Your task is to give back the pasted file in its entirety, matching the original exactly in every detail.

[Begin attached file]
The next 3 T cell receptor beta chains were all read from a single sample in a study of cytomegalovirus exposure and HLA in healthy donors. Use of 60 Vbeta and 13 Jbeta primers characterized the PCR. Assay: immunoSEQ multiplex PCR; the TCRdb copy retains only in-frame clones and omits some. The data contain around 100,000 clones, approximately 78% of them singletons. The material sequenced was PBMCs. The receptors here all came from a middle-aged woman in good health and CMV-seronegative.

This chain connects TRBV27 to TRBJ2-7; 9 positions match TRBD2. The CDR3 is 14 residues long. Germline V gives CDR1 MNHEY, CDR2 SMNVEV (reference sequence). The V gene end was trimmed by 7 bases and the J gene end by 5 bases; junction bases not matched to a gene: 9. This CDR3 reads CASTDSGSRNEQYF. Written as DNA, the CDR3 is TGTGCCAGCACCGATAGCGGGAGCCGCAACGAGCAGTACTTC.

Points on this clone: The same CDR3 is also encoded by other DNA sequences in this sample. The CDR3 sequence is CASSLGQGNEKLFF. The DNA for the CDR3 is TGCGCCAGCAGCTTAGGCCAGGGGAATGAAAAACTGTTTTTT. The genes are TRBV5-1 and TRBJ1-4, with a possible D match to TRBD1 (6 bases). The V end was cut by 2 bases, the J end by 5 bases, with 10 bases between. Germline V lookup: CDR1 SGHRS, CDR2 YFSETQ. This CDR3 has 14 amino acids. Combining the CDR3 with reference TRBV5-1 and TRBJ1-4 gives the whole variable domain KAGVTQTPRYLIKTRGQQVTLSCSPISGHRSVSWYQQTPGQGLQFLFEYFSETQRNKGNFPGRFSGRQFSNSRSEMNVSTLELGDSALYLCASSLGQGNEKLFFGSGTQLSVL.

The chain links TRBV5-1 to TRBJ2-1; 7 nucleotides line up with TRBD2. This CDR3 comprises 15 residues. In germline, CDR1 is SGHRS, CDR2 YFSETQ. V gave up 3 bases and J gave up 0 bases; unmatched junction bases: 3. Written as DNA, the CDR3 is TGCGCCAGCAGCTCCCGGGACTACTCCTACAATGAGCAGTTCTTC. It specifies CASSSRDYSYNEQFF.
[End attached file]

The next 3 T cell receptor beta chains were all read from a single sample in a study of cytomegalovirus exposure and HLA in healthy donors. Use of 60 Vbeta and 13 Jbeta primers characterized the PCR. Assay: immunoSEQ multiplex PCR; the TCRdb copy retains only in-frame clones and omits some. The data contain around 100,000 clones, approximately 78% of them singletons. The material sequenced was PBMCs. The receptors here all came from a middle-aged woman in good health and CMV-seronegative.

This chain connects TRBV27 to TRBJ2-7; 9 positions match TRBD2. The CDR3 is 14 residues long. Germline V gives CDR1 MNHEY, CDR2 SMNVEV (reference sequence). The V gene end was trimmed by 7 bases and the J gene end by 5 bases; junction bases not matched to a gene: 9. This CDR3 reads CASTDSGSRNEQYF. Written as DNA, the CDR3 is TGTGCCAGCACCGATAGCGGGAGCCGCAACGAGCAGTACTTC.

Points on this clone: The same CDR3 is also encoded by other DNA sequences in this sample. The CDR3 sequence is CASSLGQGNEKLFF. The DNA for the CDR3 is TGCGCCAGCAGCTTAGGCCAGGGGAATGAAAAACTGTTTTTT. The genes are TRBV5-1 and TRBJ1-4, with a possible D match to TRBD1 (6 bases). The V end was cut by 2 bases, the J end by 5 bases, with 10 bases between. Germline V lookup: CDR1 SGHRS, CDR2 YFSETQ. This CDR3 has 14 amino acids. Combining the CDR3 with reference TRBV5-1 and TRBJ1-4 gives the whole variable domain KAGVTQTPRYLIKTRGQQVTLSCSPISGHRSVSWYQQTPGQGLQFLFEYFSETQRNKGNFPGRFSGRQFSNSRSEMNVSTLELGDSALYLCASSLGQGNEKLFFGSGTQLSVL.

The chain links TRBV5-1 to TRBJ2-1; 7 nucleotides line up with TRBD2. This CDR3 comprises 15 residues. In germline, CDR1 is SGHRS, CDR2 YFSETQ. V gave up 3 bases and J gave up 0 bases; unmatched junction bases: 3. Written as DNA, the CDR3 is TGCGCCAGCAGCTCCCGGGACTACTCCTACAATGAGCAGTTCTTC. It specifies CASSSRDYSYNEQFF.